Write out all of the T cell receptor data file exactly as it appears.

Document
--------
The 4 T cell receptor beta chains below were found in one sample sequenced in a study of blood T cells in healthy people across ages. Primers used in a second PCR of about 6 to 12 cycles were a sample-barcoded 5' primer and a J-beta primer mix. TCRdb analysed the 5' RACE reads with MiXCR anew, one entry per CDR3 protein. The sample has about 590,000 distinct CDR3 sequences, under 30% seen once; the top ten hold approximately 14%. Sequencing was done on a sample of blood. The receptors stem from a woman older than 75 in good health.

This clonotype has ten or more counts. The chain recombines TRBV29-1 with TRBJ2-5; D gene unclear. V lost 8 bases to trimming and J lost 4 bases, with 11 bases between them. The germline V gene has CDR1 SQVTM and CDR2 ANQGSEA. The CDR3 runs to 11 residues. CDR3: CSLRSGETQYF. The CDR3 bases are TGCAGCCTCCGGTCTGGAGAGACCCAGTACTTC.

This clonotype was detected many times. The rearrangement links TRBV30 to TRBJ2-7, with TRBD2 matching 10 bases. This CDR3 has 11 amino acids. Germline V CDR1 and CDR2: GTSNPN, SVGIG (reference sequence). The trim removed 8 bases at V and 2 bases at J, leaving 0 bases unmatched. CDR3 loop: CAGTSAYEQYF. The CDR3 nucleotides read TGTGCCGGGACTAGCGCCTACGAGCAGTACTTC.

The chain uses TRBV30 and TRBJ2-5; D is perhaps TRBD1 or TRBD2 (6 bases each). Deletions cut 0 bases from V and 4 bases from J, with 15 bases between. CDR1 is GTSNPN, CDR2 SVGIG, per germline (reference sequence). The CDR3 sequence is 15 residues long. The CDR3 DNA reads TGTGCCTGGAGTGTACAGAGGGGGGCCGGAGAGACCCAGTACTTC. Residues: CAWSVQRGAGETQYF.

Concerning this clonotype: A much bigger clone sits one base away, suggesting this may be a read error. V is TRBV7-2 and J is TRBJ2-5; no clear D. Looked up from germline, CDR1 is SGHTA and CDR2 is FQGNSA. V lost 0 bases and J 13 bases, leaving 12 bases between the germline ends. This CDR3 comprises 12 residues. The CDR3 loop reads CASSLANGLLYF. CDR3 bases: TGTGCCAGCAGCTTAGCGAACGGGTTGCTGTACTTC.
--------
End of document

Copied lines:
The 4 T cell receptor beta chains below were found in one sample sequenced in a study of blood T cells in healthy people across ages. Primers used in a second PCR of about 6 to 12 cycles were a sample-barcoded 5' primer and a J-beta primer mix. TCRdb analysed the 5' RACE reads with MiXCR anew, one entry per CDR3 protein. The sample has about 590,000 distinct CDR3 sequences, under 30% seen once; the top ten hold approximately 14%. Sequencing was done on a sample of blood. The receptors stem from a woman older than 75 in good health.

This clonotype has ten or more counts. The chain recombines TRBV29-1 with TRBJ2-5; D gene unclear. V lost 8 bases to trimming and J lost 4 bases, with 11 bases between them. The germline V gene has CDR1 SQVTM and CDR2 ANQGSEA. The CDR3 runs to 11 residues. CDR3: CSLRSGETQYF. The CDR3 bases are TGCAGCCTCCGGTCTGGAGAGACCCAGTACTTC.

This clonotype was detected many times. The rearrangement links TRBV30 to TRBJ2-7, with TRBD2 matching 10 bases. This CDR3 has 11 amino acids. Germline V CDR1 and CDR2: GTSNPN, SVGIG (reference sequence). The trim removed 8 bases at V and 2 bases at J, leaving 0 bases unmatched. CDR3 loop: CAGTSAYEQYF. The CDR3 nucleotides read TGTGCCGGGACTAGCGCCTACGAGCAGTACTTC.

The chain uses TRBV30 and TRBJ2-5; D is perhaps TRBD1 or TRBD2 (6 bases each). Deletions cut 0 bases from V and 4 bases from J, with 15 bases between. CDR1 is GTSNPN, CDR2 SVGIG, per germline (reference sequence). The CDR3 sequence is 15 residues long. The CDR3 DNA reads TGTGCCTGGAGTGTACAGAGGGGGGCCGGAGAGACCCAGTACTTC. Residues: CAWSVQRGAGETQYF.

Concerning this clonotype: A much bigger clone sits one base away, suggesting this may be a read error. V is TRBV7-2 and J is TRBJ2-5; no clear D. Looked up from germline, CDR1 is SGHTA and CDR2 is FQGNSA. V lost 0 bases and J 13 bases, leaving 12 bases between the germline ends. This CDR3 comprises 12 residues. The CDR3 loop reads CASSLANGLLYF. CDR3 bases: TGTGCCAGCAGCTTAGCGAACGGGTTGCTGTACTTC.